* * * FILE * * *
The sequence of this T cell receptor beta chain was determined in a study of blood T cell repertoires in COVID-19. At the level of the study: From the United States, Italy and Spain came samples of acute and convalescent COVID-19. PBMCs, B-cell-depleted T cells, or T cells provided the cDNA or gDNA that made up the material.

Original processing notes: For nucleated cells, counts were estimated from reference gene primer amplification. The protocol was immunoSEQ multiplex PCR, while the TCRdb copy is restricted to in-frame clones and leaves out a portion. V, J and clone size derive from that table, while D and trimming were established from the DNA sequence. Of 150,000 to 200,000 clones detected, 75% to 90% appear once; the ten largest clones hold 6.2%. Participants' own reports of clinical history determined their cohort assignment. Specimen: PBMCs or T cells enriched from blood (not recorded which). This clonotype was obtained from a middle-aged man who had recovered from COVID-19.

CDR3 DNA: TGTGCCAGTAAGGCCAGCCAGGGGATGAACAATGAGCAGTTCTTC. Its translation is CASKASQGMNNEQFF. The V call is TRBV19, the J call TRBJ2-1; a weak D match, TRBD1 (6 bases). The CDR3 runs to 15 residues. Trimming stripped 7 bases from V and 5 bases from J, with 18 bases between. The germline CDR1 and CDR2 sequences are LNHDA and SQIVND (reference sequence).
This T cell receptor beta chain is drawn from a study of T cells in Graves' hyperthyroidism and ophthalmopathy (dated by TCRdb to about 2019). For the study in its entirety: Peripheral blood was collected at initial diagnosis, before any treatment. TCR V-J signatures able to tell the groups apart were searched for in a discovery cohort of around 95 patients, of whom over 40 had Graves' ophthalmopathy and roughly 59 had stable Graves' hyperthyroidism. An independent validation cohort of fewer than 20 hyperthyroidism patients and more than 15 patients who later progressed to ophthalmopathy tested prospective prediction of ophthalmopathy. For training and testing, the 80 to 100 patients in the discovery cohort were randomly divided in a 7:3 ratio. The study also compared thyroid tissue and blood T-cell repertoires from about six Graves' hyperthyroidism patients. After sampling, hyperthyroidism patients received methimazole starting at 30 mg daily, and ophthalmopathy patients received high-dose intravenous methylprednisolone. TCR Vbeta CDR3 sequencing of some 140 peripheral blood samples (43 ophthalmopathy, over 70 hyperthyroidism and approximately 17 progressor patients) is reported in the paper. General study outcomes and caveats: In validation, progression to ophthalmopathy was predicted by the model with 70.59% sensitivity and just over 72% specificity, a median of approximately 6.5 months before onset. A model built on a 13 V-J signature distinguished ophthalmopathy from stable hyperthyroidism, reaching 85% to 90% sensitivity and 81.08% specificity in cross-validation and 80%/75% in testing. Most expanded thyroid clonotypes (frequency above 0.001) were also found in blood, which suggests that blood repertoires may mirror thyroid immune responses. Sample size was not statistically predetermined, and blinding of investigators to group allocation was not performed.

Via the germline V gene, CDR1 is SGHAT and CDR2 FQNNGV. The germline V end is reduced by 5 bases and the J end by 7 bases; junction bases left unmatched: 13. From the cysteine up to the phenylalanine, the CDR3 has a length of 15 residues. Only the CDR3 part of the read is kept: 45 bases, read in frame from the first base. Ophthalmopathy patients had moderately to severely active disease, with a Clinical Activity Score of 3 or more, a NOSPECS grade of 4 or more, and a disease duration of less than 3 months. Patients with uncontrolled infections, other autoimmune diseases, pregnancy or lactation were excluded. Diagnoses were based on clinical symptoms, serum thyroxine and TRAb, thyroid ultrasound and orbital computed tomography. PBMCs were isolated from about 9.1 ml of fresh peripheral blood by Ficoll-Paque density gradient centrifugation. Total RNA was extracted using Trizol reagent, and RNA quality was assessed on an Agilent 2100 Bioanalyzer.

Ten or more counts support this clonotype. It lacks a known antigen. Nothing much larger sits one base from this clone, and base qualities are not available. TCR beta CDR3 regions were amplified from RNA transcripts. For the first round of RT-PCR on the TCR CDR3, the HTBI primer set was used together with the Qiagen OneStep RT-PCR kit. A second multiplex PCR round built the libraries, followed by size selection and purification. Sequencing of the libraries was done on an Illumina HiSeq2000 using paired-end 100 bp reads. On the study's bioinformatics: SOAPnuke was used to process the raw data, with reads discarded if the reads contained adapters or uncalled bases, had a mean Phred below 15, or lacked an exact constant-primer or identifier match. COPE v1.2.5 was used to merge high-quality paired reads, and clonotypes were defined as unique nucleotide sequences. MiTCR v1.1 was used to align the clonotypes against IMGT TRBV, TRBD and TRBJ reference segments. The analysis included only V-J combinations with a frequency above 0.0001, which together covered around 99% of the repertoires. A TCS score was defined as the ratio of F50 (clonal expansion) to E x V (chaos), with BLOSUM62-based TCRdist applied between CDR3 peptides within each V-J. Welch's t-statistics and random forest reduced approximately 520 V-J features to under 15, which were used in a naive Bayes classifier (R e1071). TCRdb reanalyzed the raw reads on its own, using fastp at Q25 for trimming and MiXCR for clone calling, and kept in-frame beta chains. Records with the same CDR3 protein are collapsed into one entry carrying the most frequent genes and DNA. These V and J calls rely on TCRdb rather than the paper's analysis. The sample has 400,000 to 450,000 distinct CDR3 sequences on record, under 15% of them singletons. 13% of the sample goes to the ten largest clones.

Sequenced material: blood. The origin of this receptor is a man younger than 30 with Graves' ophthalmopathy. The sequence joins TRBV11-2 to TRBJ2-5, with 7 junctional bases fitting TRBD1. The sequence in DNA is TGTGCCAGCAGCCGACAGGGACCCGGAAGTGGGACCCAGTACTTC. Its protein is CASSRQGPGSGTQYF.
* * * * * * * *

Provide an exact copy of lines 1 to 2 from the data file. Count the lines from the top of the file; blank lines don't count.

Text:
The sequence of this T cell receptor beta chain was determined in a study of blood T cell repertoires in COVID-19. At the level of the study: From the United States, Italy and Spain came samples of acute and convalescent COVID-19. PBMCs, B-cell-depleted T cells, or T cells provided the cDNA or gDNA that made up the material.

Original processing notes: For nucleated cells, counts were estimated from reference gene primer amplification. The protocol was immunoSEQ multiplex PCR, while the TCRdb copy is restricted to in-frame clones and leaves out a portion. V, J and clone size derive from that table, while D and trimming were established from the DNA sequence. Of 150,000 to 200,000 clones detected, 75% to 90% appear once; the ten largest clones hold 6.2%. Participants' own reports of clinical history determined their cohort assignment. Specimen: PBMCs or T cells enriched from blood (not recorded which). This clonotype was obtained from a middle-aged man who had recovered from COVID-19.